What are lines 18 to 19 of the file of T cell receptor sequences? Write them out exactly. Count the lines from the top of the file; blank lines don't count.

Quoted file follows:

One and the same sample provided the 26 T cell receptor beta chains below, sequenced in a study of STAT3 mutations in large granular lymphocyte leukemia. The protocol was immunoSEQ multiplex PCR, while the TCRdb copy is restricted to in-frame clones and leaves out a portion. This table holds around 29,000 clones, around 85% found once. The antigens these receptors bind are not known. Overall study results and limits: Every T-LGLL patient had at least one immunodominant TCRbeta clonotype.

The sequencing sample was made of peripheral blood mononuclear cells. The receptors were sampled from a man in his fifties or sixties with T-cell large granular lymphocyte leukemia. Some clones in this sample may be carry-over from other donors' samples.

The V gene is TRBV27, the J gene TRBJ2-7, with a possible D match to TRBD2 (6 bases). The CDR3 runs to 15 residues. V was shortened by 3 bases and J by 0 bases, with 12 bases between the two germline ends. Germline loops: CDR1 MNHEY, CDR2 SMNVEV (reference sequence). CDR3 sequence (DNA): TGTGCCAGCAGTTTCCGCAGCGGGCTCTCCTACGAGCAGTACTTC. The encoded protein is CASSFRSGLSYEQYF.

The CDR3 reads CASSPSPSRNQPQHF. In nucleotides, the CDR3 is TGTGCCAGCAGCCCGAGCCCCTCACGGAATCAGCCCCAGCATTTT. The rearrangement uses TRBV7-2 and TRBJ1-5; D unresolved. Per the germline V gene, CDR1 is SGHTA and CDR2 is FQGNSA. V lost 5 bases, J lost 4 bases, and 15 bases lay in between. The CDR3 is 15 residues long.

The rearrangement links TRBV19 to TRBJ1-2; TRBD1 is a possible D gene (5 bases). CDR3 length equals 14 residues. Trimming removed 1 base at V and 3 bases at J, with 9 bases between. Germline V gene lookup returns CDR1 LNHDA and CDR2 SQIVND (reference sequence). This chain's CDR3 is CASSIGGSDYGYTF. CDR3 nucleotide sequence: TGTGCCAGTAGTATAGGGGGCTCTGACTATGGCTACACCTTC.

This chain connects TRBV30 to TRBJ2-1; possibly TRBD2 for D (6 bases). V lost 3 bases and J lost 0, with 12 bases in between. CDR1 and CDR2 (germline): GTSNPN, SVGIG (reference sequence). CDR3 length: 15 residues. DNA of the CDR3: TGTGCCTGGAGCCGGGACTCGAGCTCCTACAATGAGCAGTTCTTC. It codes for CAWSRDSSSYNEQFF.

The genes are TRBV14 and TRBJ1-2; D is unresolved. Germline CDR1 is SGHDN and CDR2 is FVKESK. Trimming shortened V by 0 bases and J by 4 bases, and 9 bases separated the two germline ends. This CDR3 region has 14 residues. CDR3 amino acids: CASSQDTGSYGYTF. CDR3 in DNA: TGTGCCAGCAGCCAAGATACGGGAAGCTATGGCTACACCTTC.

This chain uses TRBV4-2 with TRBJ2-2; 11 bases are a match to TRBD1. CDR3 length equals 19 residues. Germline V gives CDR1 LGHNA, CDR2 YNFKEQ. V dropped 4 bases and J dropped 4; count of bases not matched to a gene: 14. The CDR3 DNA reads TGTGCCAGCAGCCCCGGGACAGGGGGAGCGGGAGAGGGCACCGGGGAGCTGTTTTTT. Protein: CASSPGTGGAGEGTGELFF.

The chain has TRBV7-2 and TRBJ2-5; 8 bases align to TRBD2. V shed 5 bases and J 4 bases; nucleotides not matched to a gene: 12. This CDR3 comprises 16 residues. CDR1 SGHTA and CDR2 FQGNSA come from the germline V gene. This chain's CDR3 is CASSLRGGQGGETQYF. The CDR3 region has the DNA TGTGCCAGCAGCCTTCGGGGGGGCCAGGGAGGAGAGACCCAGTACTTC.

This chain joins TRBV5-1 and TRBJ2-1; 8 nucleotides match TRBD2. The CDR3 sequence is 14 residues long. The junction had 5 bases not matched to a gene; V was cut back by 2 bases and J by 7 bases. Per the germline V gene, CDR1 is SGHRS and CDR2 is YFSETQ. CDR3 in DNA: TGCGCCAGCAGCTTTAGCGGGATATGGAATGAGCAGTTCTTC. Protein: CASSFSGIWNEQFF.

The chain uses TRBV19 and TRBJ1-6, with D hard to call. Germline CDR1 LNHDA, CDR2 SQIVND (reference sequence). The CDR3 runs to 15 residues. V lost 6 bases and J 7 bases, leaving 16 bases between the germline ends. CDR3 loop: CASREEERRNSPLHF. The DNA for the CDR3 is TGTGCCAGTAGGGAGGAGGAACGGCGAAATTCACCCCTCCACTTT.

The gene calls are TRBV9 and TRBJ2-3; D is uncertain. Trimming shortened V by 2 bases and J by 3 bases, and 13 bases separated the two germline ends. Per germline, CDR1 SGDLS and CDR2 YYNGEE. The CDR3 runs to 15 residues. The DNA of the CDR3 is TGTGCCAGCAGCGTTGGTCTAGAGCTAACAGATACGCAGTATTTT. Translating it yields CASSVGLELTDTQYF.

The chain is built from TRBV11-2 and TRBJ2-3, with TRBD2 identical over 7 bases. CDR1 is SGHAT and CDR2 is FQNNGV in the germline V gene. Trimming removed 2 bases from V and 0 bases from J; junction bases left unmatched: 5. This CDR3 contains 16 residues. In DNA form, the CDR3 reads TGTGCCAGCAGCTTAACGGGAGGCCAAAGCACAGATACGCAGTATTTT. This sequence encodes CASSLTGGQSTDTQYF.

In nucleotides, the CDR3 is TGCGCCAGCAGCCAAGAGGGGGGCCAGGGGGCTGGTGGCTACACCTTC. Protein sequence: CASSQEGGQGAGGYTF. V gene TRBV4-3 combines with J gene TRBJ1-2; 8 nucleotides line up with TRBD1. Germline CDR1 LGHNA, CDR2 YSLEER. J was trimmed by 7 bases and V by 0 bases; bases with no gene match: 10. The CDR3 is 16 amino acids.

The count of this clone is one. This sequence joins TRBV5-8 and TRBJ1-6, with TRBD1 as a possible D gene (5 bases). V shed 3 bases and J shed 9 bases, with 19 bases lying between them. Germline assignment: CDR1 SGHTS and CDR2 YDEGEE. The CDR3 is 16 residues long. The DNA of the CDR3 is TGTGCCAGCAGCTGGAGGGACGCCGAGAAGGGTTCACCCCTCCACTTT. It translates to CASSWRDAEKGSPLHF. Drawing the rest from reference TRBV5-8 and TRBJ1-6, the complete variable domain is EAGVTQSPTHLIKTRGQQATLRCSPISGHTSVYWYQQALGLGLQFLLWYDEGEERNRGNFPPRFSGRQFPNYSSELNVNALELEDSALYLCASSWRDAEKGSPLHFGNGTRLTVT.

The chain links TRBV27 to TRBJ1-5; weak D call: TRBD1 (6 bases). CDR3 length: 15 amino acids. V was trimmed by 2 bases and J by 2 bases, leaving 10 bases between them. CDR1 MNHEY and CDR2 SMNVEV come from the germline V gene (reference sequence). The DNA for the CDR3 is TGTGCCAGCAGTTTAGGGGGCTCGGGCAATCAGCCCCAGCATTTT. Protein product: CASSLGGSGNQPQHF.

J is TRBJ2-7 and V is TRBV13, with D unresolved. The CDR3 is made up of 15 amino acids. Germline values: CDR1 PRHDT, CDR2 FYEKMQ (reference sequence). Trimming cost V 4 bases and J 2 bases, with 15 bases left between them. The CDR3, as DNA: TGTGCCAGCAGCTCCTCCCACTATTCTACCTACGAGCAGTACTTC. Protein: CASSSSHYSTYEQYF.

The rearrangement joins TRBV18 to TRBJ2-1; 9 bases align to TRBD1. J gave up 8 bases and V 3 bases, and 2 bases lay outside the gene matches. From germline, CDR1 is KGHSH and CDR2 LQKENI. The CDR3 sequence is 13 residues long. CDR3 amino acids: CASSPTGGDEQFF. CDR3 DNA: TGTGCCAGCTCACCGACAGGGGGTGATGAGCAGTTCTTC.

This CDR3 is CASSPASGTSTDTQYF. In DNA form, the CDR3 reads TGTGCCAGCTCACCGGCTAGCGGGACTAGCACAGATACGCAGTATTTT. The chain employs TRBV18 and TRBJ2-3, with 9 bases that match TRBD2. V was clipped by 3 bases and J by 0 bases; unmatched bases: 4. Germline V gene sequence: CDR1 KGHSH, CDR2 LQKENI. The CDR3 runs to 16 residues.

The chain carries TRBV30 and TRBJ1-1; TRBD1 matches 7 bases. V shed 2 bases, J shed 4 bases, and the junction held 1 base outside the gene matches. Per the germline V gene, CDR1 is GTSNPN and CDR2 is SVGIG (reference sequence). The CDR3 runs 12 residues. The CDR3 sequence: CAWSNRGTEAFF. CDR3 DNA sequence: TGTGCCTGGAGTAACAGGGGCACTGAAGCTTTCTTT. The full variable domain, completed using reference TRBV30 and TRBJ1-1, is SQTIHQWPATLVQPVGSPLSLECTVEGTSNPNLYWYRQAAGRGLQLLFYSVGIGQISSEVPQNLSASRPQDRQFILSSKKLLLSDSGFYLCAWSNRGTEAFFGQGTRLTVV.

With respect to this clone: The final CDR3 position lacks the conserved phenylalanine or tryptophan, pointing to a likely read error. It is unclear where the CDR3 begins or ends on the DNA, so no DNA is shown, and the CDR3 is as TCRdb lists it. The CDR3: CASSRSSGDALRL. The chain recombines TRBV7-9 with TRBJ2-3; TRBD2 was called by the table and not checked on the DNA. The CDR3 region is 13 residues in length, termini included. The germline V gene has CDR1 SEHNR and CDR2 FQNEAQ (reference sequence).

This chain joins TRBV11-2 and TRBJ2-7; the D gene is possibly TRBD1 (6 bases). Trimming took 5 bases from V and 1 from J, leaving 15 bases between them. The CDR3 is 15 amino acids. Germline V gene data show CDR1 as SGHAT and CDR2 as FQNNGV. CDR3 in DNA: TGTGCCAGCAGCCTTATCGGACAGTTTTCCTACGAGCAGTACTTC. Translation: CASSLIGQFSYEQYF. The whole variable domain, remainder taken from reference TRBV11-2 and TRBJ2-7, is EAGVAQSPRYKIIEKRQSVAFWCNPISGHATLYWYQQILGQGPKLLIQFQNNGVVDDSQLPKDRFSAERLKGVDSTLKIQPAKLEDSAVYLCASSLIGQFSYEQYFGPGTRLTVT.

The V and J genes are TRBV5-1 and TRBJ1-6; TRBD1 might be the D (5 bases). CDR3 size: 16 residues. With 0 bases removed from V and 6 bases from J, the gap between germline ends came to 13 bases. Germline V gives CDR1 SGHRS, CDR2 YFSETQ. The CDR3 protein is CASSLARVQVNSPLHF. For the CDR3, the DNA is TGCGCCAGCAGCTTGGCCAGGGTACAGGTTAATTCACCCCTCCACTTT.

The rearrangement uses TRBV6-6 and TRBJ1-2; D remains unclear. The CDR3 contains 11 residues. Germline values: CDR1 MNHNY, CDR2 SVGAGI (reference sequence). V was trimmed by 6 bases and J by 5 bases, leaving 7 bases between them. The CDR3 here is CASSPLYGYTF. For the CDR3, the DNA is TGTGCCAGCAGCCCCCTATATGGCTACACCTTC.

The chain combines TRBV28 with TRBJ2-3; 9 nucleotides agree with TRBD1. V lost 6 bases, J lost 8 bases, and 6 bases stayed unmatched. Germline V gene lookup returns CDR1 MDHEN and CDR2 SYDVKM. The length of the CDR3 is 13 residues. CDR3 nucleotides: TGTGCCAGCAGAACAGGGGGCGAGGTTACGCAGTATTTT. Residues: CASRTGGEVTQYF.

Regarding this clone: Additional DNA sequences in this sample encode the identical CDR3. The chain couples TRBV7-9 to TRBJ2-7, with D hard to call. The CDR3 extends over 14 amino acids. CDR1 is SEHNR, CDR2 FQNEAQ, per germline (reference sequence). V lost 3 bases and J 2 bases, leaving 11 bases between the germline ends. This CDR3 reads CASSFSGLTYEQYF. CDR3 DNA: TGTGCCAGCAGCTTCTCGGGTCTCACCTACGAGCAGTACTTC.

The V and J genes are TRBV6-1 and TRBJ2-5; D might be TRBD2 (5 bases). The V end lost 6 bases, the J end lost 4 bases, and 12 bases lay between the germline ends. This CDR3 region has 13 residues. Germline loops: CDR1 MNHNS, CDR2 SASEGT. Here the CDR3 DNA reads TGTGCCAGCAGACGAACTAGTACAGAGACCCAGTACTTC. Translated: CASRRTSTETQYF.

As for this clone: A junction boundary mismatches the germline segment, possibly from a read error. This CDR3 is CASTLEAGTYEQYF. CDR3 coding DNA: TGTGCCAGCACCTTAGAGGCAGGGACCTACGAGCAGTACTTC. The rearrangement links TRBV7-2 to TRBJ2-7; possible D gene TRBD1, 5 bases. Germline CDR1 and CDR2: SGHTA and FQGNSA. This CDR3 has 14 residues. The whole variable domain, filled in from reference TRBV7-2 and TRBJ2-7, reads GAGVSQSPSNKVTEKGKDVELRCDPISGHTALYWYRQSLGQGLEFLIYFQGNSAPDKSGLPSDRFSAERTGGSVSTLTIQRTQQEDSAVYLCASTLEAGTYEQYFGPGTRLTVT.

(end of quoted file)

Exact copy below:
The rearrangement joins TRBV18 to TRBJ2-1; 9 bases align to TRBD1. J gave up 8 bases and V 3 bases, and 2 bases lay outside the gene matches. From germline, CDR1 is KGHSH and CDR2 LQKENI. The CDR3 sequence is 13 residues long. CDR3 amino acids: CASSPTGGDEQFF. CDR3 DNA: TGTGCCAGCTCACCGACAGGGGGTGATGAGCAGTTCTTC.

This CDR3 is CASSPASGTSTDTQYF. In DNA form, the CDR3 reads TGTGCCAGCTCACCGGCTAGCGGGACTAGCACAGATACGCAGTATTTT. The chain employs TRBV18 and TRBJ2-3, with 9 bases that match TRBD2. V was clipped by 3 bases and J by 0 bases; unmatched bases: 4. Germline V gene sequence: CDR1 KGHSH, CDR2 LQKENI. The CDR3 runs to 16 residues.